This paper addresses the issue of violent behavior among persons with severe mental illness, which causes public concern and is associated with illness relapse, hospital recidivism, and poor outcomes in community-based treatment; they describe their research methodology, results, and clinical implications.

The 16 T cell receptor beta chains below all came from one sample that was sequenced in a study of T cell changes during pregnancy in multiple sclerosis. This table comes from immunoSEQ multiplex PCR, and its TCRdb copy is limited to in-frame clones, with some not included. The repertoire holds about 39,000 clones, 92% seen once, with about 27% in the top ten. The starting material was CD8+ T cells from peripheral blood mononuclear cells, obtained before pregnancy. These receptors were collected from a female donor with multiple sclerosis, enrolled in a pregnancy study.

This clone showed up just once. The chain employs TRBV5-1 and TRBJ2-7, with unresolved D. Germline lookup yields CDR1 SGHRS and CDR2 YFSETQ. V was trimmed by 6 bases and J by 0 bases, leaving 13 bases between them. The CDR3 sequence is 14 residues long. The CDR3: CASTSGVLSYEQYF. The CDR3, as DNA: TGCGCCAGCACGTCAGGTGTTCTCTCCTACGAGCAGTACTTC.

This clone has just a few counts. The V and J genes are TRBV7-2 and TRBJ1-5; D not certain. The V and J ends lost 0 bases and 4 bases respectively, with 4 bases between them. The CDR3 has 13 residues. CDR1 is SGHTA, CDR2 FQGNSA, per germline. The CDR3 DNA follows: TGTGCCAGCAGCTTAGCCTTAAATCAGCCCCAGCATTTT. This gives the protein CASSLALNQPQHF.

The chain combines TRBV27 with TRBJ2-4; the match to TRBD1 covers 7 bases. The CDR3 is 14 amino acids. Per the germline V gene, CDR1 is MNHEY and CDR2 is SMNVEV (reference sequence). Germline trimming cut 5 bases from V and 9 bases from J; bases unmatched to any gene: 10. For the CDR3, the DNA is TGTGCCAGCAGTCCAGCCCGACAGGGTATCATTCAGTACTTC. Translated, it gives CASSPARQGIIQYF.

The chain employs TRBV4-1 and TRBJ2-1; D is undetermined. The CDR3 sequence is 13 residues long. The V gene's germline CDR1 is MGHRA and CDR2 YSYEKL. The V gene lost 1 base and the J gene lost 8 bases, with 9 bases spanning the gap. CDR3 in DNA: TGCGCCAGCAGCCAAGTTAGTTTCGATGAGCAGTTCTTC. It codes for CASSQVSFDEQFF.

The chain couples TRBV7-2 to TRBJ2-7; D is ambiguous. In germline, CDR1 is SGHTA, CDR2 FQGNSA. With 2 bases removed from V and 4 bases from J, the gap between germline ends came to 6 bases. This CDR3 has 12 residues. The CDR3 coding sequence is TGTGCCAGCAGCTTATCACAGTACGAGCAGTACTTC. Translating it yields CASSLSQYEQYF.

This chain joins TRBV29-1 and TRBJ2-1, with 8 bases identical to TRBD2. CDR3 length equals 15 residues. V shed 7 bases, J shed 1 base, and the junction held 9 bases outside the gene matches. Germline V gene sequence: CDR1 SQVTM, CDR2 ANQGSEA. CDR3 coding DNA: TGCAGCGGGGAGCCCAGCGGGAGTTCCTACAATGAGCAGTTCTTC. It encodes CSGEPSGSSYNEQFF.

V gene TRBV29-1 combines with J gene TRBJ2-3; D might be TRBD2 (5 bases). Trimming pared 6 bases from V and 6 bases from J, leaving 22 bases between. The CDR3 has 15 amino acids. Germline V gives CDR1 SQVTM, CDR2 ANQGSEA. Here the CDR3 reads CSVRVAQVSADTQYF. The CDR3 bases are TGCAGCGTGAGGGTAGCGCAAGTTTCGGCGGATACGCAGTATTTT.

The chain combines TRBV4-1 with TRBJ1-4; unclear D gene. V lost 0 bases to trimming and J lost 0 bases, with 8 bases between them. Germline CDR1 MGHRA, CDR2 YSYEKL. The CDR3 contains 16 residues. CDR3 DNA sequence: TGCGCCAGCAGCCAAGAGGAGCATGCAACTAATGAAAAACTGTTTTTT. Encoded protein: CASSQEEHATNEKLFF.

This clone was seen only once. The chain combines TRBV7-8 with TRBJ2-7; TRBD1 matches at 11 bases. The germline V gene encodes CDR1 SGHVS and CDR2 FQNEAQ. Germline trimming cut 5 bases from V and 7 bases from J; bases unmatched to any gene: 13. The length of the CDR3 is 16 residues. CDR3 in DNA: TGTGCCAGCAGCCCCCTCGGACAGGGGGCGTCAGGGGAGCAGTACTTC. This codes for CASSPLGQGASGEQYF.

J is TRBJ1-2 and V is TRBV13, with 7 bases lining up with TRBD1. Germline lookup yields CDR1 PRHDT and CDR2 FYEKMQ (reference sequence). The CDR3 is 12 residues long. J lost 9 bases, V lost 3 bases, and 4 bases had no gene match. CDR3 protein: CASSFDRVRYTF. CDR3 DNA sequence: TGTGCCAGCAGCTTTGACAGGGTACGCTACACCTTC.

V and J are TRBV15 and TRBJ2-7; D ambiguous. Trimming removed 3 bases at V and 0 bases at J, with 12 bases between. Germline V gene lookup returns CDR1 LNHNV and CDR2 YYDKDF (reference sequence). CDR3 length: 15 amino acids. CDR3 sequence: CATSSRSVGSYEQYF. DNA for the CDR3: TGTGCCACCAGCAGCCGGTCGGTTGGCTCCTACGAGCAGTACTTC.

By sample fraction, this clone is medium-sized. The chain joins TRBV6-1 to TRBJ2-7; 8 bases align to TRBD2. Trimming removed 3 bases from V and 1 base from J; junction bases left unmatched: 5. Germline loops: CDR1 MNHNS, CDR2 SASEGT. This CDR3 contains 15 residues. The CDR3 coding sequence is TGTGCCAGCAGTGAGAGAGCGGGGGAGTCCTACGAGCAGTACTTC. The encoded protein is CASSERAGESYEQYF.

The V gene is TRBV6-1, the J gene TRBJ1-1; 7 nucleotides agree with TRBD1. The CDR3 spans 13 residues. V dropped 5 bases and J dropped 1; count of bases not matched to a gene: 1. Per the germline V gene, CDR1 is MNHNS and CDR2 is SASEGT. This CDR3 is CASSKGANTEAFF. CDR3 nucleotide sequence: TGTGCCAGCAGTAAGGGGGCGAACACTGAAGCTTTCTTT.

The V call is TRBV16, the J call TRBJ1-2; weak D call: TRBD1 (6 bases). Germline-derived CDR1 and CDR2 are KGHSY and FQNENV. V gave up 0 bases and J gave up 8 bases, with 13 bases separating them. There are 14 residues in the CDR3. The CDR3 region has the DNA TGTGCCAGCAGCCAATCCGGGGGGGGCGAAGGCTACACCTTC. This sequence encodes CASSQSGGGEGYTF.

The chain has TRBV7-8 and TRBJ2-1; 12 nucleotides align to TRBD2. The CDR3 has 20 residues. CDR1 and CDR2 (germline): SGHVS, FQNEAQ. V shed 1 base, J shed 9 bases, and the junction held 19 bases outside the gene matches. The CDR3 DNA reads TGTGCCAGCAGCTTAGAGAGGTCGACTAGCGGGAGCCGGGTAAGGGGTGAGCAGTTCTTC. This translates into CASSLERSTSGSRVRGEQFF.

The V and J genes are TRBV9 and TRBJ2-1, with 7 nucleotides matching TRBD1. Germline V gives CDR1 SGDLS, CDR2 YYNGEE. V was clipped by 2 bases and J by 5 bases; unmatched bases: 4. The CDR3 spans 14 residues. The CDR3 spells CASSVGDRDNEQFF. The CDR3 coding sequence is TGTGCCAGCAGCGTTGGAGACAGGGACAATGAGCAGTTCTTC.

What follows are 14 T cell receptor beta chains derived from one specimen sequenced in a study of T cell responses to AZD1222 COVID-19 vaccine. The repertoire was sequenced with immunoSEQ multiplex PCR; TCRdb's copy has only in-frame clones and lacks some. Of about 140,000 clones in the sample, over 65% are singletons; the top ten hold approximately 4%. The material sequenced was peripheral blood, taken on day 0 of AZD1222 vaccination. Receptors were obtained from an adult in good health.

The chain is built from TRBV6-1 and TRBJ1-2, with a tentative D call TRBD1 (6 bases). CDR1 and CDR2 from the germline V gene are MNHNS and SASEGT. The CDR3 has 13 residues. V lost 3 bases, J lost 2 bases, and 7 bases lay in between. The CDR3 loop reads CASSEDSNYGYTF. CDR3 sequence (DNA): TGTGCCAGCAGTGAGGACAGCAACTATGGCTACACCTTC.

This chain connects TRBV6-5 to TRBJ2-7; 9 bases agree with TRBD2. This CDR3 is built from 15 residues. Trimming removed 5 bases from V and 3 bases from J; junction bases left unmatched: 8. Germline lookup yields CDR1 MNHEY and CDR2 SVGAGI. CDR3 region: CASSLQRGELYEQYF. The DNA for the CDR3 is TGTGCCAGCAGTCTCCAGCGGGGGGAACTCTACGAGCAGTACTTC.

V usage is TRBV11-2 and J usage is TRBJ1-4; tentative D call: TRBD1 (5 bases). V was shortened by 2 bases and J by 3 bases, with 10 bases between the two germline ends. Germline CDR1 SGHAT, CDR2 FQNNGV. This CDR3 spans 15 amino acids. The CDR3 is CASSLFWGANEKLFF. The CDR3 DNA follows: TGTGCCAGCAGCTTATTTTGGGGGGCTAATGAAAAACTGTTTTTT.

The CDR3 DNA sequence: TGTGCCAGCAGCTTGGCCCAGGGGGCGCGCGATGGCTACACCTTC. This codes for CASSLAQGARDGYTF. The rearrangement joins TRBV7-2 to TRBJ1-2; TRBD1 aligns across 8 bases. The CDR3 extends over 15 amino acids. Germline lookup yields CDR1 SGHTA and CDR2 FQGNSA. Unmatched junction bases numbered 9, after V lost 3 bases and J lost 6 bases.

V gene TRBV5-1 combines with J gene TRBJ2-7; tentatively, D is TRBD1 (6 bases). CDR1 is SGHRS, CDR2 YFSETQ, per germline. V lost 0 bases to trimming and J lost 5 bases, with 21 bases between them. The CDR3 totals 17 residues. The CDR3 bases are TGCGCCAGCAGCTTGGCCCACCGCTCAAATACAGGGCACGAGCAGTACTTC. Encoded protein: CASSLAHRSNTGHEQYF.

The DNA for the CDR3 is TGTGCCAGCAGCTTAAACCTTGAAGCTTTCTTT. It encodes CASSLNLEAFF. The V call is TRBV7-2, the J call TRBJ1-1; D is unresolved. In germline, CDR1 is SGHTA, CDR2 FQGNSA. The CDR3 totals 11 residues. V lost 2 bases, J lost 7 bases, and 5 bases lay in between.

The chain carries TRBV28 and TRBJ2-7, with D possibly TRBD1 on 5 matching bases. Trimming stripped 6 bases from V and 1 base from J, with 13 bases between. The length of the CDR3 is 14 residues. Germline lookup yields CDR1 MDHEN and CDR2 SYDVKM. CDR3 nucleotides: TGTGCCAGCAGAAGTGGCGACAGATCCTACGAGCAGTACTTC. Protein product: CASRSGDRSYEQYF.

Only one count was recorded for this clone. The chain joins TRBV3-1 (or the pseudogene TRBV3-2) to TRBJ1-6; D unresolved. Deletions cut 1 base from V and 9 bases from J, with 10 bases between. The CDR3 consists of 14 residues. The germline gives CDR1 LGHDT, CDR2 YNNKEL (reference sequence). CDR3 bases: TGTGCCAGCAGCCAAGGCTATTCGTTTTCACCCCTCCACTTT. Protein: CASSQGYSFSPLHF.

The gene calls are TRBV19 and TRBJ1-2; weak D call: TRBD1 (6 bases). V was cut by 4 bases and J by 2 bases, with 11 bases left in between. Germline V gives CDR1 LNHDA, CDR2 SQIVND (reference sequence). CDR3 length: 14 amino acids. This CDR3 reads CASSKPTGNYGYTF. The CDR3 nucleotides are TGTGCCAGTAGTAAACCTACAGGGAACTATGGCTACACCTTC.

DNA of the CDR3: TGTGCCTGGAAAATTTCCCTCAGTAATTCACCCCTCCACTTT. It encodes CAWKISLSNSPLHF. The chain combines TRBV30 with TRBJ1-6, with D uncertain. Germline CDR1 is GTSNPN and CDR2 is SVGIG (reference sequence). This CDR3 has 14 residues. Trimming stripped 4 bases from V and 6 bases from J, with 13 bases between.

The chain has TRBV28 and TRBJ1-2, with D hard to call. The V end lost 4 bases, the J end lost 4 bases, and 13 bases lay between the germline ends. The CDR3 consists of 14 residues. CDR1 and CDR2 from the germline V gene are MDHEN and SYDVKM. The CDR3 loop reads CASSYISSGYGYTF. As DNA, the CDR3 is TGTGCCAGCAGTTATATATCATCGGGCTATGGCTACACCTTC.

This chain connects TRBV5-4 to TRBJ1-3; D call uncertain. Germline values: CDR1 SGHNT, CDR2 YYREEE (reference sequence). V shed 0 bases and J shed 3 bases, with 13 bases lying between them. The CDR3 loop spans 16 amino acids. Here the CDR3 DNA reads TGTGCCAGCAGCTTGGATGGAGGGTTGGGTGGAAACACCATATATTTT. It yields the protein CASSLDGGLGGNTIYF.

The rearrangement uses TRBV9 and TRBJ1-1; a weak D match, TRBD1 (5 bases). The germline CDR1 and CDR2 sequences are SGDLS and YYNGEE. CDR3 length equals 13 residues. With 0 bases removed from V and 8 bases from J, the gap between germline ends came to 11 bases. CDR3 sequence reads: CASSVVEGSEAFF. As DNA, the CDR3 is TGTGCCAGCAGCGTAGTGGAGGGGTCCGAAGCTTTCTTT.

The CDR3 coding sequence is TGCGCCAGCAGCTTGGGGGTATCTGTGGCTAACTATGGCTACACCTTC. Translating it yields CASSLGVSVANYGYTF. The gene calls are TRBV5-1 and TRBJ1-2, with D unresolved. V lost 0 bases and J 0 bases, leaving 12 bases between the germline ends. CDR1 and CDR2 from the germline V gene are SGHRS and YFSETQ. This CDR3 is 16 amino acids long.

The authors of this paper report on their efforts to test whether involuntary out-patient commitment (OPC) may help to reduce the incidence of violence among persons with SMI. They describe their research methodology as a one-year randomized trial of the effectiveness of OPC in 262 subjects with psychotic or major mood disorders and a history of hospital recidivism. Involuntarily hospitalized subjects awaiting OPC were randomly assigned to release or court-ordered treatment after discharge. Those with a recent history of serious assault remained under OPC until expiry of the court order (up to 90 days); then OPC orders were renewed at clinical/court discretion. Control subjects had no OPC. One follow-up interview took place every four months with subject, case manager, and collateral informant, and service records were collected. Results showed a significantly lower incidence of violent behavior occurring in subjects with more than months' OPC; and lowest risk of violence was associated with extended OPC combined with regular out-patient services, adherence to prescribed medications, and no substance misuse. The authors conclude that OPC may significantly reduce risk of violent behavior in persons with SMI, in part by improving adherence to medications while diminishing substance misuse. Publisher Abstract Provided
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